Water Base Drilling Fluid

Definition - What does Water Base Drilling Fluid mean?

Water Base Drilling Fluid is drilling mud that has saltwater or water as its major liquid component. It is also sometimes referred to as water mud. This drilling fluid is used as a wetting agent in the external phase of drilling operations. It can be categorized into seawater, fresh water, salt water, potassium, lime and silicate. Due to its composition, water based mud is less prone to affecting the environment throughout the offshore drilling operations.

Petropedia explains Water Base Drilling Fluid

There are three types of drilling fluids used to carry out drilling operations in an oil well, i.e., water based, air based and oil based drilling fluids. Water Base Drilling Fluid is the most common mud system that is employed in the drilling operations. It is less expensive and easy to maintain as compared to oil mud system. However, water mud is known to cause change to the mechanical properties of a rock after entering the formation. If the water mud modifies the properties of the rock, it may lead to unsteadiness of the borehole and cause permanent damage to the formation. A lot of water is required in composing Water Base Drilling Fluids to conduct hydraulic fracturing as these are injected with high pressure into a wellbore.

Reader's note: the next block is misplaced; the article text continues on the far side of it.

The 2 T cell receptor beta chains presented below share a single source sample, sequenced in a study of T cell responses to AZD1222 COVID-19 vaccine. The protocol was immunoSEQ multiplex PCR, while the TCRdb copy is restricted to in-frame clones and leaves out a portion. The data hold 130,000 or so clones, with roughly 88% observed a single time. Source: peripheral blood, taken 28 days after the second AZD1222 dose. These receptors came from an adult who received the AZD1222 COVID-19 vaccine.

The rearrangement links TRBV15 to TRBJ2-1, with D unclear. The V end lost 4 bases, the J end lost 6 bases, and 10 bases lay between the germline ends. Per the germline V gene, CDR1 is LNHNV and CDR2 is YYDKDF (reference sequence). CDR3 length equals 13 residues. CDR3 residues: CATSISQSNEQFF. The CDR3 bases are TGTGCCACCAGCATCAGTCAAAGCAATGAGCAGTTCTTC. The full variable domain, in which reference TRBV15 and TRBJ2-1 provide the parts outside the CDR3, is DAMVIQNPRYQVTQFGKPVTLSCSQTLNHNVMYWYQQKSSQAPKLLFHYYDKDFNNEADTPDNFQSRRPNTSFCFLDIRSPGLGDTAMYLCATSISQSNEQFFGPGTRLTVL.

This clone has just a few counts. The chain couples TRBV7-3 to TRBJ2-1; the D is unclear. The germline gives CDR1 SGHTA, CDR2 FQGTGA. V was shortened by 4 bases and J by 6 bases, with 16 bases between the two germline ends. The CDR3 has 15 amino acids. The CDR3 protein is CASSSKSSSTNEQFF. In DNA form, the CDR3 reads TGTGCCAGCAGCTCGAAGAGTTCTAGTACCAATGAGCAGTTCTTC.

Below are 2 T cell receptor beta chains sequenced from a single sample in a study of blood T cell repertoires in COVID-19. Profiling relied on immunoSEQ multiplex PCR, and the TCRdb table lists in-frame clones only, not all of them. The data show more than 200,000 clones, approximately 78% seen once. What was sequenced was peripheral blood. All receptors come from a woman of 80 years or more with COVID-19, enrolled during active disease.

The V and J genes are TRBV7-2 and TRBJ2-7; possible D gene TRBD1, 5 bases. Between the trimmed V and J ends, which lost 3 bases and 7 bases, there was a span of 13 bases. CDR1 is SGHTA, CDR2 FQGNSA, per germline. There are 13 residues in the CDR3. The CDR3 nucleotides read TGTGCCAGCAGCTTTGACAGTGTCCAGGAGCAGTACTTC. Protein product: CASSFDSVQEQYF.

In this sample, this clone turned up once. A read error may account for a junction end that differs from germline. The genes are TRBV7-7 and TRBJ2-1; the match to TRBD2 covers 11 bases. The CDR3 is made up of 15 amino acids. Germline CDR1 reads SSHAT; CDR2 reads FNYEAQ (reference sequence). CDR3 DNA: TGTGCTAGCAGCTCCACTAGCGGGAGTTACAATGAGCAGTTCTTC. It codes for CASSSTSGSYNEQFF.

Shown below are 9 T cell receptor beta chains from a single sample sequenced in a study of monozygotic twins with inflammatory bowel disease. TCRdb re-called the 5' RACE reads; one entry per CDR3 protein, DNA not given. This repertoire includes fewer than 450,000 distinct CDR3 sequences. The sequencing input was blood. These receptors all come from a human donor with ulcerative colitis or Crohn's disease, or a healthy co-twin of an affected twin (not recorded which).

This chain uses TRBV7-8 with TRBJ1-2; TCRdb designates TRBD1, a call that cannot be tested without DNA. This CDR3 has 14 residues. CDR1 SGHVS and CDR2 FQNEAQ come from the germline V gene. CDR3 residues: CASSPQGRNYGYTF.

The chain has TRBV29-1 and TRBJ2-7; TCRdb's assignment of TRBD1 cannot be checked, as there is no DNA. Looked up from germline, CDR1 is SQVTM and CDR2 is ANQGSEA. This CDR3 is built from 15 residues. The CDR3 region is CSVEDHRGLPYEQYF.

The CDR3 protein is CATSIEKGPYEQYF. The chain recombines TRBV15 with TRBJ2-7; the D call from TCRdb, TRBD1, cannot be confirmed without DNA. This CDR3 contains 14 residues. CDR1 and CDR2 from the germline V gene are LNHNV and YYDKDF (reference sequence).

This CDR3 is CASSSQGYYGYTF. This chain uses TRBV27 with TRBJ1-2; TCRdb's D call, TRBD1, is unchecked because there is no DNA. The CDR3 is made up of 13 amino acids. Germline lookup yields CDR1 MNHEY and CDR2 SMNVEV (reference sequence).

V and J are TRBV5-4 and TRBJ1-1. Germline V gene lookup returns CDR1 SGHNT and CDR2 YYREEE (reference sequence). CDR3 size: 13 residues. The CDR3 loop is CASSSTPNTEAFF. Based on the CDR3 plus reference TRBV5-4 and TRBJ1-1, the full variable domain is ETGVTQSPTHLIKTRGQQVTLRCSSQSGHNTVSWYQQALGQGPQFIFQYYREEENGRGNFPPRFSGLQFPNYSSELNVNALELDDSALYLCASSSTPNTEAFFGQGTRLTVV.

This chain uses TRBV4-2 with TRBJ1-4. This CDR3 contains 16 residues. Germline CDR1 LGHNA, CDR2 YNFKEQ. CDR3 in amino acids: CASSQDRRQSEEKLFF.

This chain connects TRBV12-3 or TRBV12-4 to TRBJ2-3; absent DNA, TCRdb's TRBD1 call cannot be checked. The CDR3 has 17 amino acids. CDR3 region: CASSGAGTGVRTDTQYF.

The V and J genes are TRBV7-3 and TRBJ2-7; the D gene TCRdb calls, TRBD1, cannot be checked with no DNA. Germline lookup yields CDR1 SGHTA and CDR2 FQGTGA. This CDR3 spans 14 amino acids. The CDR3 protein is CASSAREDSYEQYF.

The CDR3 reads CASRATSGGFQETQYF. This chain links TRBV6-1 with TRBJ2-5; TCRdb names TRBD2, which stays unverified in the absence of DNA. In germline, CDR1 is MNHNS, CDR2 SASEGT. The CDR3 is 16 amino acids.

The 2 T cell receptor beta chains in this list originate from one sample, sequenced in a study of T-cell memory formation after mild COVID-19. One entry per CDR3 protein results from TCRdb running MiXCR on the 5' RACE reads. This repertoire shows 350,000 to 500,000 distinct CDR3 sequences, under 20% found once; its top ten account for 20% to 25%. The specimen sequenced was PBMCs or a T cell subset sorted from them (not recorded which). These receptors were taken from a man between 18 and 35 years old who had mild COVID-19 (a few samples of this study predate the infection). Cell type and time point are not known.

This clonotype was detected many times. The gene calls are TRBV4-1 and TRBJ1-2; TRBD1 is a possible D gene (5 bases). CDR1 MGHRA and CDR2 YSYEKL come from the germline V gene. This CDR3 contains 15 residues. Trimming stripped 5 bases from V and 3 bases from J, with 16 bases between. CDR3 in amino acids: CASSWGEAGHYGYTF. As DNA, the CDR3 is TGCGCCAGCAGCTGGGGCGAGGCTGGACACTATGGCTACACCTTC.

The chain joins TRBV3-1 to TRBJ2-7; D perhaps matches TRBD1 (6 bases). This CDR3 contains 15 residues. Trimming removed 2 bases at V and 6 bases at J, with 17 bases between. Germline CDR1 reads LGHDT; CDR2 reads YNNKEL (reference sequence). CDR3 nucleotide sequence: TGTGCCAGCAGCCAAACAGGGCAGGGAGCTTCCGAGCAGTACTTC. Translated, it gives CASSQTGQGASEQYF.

This definition was written in the context of Drilling

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